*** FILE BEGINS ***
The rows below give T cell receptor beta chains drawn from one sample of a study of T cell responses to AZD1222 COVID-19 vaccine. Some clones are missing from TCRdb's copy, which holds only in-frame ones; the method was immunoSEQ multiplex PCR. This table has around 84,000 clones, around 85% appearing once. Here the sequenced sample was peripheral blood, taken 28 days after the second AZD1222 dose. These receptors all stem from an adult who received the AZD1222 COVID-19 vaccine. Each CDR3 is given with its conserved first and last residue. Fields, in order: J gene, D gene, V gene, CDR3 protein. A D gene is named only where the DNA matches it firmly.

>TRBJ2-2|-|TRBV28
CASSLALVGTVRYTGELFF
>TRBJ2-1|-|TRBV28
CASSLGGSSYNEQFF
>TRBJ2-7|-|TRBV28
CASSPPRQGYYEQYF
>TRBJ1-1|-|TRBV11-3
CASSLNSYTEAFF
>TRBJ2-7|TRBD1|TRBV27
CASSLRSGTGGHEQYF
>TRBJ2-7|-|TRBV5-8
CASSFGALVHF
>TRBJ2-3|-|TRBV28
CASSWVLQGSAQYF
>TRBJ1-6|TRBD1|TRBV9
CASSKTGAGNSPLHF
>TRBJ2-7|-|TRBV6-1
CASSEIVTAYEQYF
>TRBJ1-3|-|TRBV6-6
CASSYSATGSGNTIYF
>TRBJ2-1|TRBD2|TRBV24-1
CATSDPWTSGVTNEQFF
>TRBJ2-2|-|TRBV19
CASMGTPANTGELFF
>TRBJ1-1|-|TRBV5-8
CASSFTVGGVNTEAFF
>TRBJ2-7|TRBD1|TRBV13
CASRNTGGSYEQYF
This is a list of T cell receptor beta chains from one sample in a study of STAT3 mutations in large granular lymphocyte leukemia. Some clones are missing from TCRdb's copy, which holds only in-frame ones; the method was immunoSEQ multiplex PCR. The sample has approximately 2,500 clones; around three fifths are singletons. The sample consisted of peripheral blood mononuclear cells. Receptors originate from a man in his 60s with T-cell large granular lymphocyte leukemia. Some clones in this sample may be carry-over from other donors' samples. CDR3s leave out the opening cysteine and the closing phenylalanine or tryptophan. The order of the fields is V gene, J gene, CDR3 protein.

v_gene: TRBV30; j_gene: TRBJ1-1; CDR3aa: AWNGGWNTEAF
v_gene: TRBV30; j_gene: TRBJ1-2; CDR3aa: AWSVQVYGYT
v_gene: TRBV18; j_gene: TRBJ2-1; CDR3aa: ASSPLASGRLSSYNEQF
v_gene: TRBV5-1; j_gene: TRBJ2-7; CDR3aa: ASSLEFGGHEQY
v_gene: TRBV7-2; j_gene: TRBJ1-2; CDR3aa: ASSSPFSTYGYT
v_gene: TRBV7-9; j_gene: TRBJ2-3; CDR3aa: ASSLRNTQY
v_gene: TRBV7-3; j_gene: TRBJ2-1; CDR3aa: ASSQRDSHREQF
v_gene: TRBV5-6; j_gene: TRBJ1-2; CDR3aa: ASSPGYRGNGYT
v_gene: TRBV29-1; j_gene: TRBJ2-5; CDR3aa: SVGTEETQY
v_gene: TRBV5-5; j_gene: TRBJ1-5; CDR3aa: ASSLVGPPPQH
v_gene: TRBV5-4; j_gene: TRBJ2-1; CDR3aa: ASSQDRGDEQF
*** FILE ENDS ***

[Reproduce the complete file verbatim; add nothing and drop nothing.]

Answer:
The rows below give T cell receptor beta chains drawn from one sample of a study of T cell responses to AZD1222 COVID-19 vaccine. Some clones are missing from TCRdb's copy, which holds only in-frame ones; the method was immunoSEQ multiplex PCR. This table has around 84,000 clones, around 85% appearing once. Here the sequenced sample was peripheral blood, taken 28 days after the second AZD1222 dose. These receptors all stem from an adult who received the AZD1222 COVID-19 vaccine. Each CDR3 is given with its conserved first and last residue. Fields, in order: J gene, D gene, V gene, CDR3 protein. A D gene is named only where the DNA matches it firmly.

>TRBJ2-2|-|TRBV28
CASSLALVGTVRYTGELFF
>TRBJ2-1|-|TRBV28
CASSLGGSSYNEQFF
>TRBJ2-7|-|TRBV28
CASSPPRQGYYEQYF
>TRBJ1-1|-|TRBV11-3
CASSLNSYTEAFF
>TRBJ2-7|TRBD1|TRBV27
CASSLRSGTGGHEQYF
>TRBJ2-7|-|TRBV5-8
CASSFGALVHF
>TRBJ2-3|-|TRBV28
CASSWVLQGSAQYF
>TRBJ1-6|TRBD1|TRBV9
CASSKTGAGNSPLHF
>TRBJ2-7|-|TRBV6-1
CASSEIVTAYEQYF
>TRBJ1-3|-|TRBV6-6
CASSYSATGSGNTIYF
>TRBJ2-1|TRBD2|TRBV24-1
CATSDPWTSGVTNEQFF
>TRBJ2-2|-|TRBV19
CASMGTPANTGELFF
>TRBJ1-1|-|TRBV5-8
CASSFTVGGVNTEAFF
>TRBJ2-7|TRBD1|TRBV13
CASRNTGGSYEQYF
This is a list of T cell receptor beta chains from one sample in a study of STAT3 mutations in large granular lymphocyte leukemia. Some clones are missing from TCRdb's copy, which holds only in-frame ones; the method was immunoSEQ multiplex PCR. The sample has approximately 2,500 clones; around three fifths are singletons. The sample consisted of peripheral blood mononuclear cells. Receptors originate from a man in his 60s with T-cell large granular lymphocyte leukemia. Some clones in this sample may be carry-over from other donors' samples. CDR3s leave out the opening cysteine and the closing phenylalanine or tryptophan. The order of the fields is V gene, J gene, CDR3 protein.

v_gene: TRBV30; j_gene: TRBJ1-1; CDR3aa: AWNGGWNTEAF
v_gene: TRBV30; j_gene: TRBJ1-2; CDR3aa: AWSVQVYGYT
v_gene: TRBV18; j_gene: TRBJ2-1; CDR3aa: ASSPLASGRLSSYNEQF
v_gene: TRBV5-1; j_gene: TRBJ2-7; CDR3aa: ASSLEFGGHEQY
v_gene: TRBV7-2; j_gene: TRBJ1-2; CDR3aa: ASSSPFSTYGYT
v_gene: TRBV7-9; j_gene: TRBJ2-3; CDR3aa: ASSLRNTQY
v_gene: TRBV7-3; j_gene: TRBJ2-1; CDR3aa: ASSQRDSHREQF
v_gene: TRBV5-6; j_gene: TRBJ1-2; CDR3aa: ASSPGYRGNGYT
v_gene: TRBV29-1; j_gene: TRBJ2-5; CDR3aa: SVGTEETQY
v_gene: TRBV5-5; j_gene: TRBJ1-5; CDR3aa: ASSLVGPPPQH
v_gene: TRBV5-4; j_gene: TRBJ2-1; CDR3aa: ASSQDRGDEQF